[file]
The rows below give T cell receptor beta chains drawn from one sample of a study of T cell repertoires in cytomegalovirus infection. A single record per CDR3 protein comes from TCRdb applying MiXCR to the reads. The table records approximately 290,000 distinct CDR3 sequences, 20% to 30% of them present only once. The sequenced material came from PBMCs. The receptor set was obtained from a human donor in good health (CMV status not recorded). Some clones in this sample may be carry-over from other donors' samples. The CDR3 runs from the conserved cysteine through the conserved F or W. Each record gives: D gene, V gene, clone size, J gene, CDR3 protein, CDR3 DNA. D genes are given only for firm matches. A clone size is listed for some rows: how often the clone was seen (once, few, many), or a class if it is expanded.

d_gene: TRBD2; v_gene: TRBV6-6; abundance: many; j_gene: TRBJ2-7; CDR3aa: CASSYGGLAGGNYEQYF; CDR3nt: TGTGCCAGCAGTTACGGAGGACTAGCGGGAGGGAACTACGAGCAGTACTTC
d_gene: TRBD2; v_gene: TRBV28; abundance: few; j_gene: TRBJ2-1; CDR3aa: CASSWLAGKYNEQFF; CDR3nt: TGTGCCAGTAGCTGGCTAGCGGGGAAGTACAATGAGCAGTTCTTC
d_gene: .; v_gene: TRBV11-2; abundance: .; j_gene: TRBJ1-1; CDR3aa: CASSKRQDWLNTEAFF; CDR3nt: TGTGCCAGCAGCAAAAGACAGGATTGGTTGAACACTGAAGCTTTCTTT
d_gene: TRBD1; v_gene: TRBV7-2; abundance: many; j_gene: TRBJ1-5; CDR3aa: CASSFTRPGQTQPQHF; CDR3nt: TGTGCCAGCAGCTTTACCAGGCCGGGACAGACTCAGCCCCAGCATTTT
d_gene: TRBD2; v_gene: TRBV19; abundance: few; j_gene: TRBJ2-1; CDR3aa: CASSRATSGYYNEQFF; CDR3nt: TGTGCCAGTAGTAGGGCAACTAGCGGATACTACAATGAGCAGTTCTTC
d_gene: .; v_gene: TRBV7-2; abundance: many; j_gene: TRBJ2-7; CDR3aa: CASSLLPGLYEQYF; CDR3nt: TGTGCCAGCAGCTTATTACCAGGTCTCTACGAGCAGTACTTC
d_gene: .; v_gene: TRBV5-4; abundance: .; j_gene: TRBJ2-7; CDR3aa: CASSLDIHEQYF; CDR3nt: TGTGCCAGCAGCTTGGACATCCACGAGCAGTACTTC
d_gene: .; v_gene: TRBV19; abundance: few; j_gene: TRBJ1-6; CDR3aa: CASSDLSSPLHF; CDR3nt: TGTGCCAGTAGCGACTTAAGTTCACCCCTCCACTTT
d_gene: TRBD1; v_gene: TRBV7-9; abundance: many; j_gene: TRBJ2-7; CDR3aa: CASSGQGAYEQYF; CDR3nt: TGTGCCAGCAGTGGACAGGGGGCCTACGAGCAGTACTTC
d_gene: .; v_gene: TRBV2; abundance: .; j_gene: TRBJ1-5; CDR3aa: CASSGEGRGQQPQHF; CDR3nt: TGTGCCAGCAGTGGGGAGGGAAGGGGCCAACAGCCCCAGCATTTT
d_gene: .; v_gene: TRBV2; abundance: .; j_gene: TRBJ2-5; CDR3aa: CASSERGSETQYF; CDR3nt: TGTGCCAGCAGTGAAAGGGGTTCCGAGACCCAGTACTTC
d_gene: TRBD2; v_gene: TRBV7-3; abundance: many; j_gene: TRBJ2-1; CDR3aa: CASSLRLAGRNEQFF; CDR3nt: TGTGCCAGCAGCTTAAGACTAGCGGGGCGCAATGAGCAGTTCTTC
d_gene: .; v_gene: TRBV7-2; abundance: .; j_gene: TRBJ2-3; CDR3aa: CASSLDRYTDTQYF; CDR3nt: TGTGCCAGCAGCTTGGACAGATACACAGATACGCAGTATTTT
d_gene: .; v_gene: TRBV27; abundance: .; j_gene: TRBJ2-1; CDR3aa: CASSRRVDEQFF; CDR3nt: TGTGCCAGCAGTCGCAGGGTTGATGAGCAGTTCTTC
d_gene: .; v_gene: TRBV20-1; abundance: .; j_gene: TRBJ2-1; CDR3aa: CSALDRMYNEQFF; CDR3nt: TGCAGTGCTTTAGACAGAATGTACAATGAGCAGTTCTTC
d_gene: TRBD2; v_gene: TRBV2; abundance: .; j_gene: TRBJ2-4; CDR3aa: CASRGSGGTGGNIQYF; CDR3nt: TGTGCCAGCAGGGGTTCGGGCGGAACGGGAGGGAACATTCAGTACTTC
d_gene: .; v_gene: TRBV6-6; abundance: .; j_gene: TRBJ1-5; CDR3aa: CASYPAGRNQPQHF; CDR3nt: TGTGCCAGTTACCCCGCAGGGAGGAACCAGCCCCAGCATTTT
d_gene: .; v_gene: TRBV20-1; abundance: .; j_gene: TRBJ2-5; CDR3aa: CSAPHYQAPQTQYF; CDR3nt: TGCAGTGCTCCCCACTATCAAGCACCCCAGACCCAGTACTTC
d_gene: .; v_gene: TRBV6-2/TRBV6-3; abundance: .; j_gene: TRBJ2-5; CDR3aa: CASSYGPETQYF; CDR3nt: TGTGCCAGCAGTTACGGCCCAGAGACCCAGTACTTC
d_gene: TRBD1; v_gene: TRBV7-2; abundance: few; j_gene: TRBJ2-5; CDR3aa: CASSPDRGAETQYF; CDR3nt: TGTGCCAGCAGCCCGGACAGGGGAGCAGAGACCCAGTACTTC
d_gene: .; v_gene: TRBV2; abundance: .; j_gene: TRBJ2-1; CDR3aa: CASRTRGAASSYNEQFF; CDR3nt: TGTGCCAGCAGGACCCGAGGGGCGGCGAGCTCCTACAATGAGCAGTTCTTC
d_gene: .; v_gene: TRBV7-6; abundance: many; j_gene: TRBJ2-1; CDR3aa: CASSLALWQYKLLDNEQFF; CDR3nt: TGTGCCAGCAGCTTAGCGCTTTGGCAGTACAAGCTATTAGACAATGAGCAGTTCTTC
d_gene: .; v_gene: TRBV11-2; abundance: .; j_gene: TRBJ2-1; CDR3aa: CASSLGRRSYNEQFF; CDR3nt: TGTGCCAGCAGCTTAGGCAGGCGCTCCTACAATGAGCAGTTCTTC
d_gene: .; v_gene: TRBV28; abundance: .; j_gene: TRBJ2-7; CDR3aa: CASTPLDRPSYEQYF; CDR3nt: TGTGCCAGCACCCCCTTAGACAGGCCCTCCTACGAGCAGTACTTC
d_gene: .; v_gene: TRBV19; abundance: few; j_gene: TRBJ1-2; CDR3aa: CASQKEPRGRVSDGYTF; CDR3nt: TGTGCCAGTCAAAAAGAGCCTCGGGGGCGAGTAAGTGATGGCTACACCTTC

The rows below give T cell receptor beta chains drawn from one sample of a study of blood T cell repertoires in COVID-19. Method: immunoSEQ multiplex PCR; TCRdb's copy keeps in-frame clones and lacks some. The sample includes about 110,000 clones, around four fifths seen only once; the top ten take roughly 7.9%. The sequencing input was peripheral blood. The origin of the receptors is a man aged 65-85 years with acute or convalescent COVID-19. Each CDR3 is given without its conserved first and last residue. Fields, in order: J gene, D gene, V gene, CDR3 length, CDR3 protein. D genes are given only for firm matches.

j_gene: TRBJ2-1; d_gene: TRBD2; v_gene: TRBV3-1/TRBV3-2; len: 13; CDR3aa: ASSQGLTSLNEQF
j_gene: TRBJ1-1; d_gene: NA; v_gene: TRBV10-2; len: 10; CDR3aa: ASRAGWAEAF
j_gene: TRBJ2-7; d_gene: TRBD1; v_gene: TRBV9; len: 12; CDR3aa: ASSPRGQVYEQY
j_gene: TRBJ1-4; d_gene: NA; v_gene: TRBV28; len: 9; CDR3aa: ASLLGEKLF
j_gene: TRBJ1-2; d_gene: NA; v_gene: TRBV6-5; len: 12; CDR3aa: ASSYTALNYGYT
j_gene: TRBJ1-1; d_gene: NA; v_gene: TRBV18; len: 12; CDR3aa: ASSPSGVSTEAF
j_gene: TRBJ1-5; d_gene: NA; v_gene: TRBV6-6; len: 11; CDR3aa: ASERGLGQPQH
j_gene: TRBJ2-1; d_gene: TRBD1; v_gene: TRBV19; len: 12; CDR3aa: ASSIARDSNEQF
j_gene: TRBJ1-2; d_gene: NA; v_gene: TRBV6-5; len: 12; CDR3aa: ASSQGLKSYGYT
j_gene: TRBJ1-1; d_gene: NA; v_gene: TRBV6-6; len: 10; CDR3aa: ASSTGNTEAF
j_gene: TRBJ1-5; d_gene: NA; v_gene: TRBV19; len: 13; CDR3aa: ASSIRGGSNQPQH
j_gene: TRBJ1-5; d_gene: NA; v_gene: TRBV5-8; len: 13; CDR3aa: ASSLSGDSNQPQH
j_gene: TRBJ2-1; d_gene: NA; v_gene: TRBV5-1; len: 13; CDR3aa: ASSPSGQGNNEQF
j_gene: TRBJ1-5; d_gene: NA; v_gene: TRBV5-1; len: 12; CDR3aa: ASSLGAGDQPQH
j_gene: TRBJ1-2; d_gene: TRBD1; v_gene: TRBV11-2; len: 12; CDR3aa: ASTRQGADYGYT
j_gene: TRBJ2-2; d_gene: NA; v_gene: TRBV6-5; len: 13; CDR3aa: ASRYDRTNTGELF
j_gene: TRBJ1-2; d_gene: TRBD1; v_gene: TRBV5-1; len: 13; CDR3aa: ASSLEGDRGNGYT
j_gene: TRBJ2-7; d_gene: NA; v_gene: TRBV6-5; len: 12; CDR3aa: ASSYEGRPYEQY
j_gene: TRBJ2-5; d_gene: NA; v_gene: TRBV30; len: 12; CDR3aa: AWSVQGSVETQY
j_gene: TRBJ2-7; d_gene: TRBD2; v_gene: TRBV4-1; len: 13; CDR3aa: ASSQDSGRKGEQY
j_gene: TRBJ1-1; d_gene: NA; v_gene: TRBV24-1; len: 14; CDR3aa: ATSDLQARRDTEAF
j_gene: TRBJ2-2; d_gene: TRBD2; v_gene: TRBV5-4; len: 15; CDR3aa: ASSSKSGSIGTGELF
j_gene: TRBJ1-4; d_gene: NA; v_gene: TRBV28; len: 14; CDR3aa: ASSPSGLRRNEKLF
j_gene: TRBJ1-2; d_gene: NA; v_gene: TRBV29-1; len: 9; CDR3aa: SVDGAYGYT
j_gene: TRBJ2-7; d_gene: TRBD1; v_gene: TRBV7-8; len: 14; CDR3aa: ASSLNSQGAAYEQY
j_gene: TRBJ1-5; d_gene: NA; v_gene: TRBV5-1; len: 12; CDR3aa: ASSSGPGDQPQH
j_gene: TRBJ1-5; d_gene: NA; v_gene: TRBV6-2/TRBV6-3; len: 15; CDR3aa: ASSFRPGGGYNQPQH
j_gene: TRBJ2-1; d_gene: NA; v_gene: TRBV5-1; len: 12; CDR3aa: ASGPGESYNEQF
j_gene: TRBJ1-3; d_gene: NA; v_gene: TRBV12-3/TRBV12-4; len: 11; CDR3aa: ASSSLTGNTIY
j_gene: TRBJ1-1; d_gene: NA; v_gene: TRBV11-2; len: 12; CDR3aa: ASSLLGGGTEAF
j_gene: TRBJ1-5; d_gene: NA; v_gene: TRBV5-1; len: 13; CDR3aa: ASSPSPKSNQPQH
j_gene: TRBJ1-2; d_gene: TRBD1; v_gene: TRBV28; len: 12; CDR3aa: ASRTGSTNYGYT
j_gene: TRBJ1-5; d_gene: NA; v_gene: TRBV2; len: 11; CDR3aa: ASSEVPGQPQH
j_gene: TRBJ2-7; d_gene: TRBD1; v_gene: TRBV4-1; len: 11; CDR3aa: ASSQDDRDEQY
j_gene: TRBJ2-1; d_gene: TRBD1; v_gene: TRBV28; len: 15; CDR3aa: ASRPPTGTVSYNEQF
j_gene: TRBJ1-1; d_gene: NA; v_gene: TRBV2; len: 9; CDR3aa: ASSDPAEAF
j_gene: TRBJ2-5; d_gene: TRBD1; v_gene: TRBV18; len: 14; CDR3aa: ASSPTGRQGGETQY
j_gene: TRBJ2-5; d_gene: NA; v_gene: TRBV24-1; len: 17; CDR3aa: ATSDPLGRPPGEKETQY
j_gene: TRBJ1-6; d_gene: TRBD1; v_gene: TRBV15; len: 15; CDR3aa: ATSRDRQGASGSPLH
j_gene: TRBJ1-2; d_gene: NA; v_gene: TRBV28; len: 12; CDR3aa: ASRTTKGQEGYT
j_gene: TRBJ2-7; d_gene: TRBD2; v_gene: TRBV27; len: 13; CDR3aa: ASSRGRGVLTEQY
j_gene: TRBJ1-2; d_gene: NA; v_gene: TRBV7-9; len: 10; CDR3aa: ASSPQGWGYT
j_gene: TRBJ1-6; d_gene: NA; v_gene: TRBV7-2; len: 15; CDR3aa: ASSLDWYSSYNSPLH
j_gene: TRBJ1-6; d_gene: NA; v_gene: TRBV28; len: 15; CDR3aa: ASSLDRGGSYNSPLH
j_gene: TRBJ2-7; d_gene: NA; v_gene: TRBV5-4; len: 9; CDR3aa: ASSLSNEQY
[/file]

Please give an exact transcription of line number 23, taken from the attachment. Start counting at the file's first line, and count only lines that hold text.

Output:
d_gene: .; v_gene: TRBV7-6; abundance: many; j_gene: TRBJ2-1; CDR3aa: CASSLALWQYKLLDNEQFF; CDR3nt: TGTGCCAGCAGCTTAGCGCTTTGGCAGTACAAGCTATTAGACAATGAGCAGTTCTTC